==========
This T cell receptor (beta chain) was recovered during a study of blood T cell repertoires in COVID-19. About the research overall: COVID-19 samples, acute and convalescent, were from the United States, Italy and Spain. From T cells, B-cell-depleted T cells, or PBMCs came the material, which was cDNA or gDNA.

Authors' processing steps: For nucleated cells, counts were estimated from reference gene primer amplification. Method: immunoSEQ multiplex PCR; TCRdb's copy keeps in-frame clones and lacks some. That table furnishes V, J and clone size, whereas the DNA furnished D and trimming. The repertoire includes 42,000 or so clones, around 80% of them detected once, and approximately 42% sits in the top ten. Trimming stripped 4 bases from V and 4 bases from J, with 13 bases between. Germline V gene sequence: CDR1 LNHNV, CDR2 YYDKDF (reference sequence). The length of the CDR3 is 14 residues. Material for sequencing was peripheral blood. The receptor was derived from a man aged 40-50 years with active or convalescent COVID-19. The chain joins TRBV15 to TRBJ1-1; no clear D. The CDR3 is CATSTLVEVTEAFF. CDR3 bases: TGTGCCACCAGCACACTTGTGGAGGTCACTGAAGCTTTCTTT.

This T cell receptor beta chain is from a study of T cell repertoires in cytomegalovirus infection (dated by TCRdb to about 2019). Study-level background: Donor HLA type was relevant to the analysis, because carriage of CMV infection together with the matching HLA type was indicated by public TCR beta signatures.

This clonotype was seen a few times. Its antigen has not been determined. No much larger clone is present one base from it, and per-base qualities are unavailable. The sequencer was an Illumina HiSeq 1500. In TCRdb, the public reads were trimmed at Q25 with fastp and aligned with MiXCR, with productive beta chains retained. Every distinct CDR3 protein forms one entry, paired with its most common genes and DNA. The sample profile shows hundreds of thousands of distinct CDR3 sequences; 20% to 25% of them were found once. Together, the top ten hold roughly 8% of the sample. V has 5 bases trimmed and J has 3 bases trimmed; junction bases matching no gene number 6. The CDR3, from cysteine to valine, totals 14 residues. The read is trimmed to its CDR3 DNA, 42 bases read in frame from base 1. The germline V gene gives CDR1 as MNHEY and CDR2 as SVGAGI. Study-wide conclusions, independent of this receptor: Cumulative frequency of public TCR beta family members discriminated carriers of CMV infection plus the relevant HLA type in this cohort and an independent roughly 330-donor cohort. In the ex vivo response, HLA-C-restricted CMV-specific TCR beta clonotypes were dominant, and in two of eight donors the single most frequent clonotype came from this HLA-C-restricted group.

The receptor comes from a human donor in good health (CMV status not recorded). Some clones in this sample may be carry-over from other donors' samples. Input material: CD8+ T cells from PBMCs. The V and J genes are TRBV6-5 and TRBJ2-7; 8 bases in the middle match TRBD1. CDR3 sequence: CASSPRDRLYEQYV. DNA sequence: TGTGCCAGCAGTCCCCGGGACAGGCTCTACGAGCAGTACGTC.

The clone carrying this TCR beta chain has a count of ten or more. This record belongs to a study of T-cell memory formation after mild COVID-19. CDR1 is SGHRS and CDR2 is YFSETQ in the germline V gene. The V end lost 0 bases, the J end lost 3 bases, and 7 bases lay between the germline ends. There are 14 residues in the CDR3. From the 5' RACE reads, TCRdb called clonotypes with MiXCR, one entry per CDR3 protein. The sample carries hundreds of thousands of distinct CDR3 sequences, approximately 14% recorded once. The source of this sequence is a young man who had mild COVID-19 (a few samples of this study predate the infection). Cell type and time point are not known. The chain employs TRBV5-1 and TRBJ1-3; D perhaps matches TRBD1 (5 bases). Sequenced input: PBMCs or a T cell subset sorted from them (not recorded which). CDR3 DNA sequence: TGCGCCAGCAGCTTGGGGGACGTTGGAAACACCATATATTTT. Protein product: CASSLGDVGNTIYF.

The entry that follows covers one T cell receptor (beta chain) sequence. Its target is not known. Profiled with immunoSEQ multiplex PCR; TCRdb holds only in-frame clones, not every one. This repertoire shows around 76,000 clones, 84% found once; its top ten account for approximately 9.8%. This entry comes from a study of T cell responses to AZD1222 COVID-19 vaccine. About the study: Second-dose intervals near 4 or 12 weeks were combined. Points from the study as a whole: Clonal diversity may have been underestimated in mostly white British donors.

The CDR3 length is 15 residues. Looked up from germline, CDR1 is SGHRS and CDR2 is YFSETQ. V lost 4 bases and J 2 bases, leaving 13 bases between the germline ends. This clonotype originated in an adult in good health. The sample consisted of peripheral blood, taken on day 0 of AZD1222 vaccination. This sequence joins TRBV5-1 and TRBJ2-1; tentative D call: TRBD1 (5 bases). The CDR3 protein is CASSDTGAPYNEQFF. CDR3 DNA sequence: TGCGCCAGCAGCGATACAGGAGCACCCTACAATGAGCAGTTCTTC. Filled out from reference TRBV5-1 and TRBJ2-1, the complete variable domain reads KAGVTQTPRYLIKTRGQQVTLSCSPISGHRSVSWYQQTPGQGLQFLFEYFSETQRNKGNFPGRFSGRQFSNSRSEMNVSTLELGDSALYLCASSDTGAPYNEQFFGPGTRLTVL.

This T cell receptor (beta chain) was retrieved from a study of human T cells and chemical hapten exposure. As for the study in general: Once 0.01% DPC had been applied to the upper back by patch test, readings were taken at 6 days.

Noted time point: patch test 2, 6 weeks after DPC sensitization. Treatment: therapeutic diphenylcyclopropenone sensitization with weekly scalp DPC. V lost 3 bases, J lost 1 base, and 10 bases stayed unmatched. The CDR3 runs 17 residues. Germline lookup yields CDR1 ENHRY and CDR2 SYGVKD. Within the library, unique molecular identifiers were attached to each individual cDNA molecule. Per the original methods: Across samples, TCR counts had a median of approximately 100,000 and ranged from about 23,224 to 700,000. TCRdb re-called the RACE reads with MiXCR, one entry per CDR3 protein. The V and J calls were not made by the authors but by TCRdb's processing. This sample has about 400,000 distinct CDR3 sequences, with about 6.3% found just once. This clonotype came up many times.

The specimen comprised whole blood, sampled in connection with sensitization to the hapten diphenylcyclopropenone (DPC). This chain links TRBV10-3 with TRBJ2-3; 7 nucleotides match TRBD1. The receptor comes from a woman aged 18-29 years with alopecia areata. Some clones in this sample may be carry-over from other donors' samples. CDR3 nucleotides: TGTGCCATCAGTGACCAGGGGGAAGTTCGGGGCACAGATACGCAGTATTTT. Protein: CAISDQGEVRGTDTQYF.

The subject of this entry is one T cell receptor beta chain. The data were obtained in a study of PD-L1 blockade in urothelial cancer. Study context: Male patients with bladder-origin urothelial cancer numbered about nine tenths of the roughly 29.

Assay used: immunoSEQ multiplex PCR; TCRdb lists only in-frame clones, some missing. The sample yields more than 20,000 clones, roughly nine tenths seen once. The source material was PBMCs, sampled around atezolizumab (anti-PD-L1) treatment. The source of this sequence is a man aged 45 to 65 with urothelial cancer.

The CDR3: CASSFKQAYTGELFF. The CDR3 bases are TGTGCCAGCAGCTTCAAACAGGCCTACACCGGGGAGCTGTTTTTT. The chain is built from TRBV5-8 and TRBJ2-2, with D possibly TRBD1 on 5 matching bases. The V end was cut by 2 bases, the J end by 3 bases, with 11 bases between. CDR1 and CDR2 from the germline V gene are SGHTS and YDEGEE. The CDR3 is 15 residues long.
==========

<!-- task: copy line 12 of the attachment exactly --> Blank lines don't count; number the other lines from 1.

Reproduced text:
The subject of this entry is one T cell receptor beta chain. The data were obtained in a study of PD-L1 blockade in urothelial cancer. Study context: Male patients with bladder-origin urothelial cancer numbered about nine tenths of the roughly 29.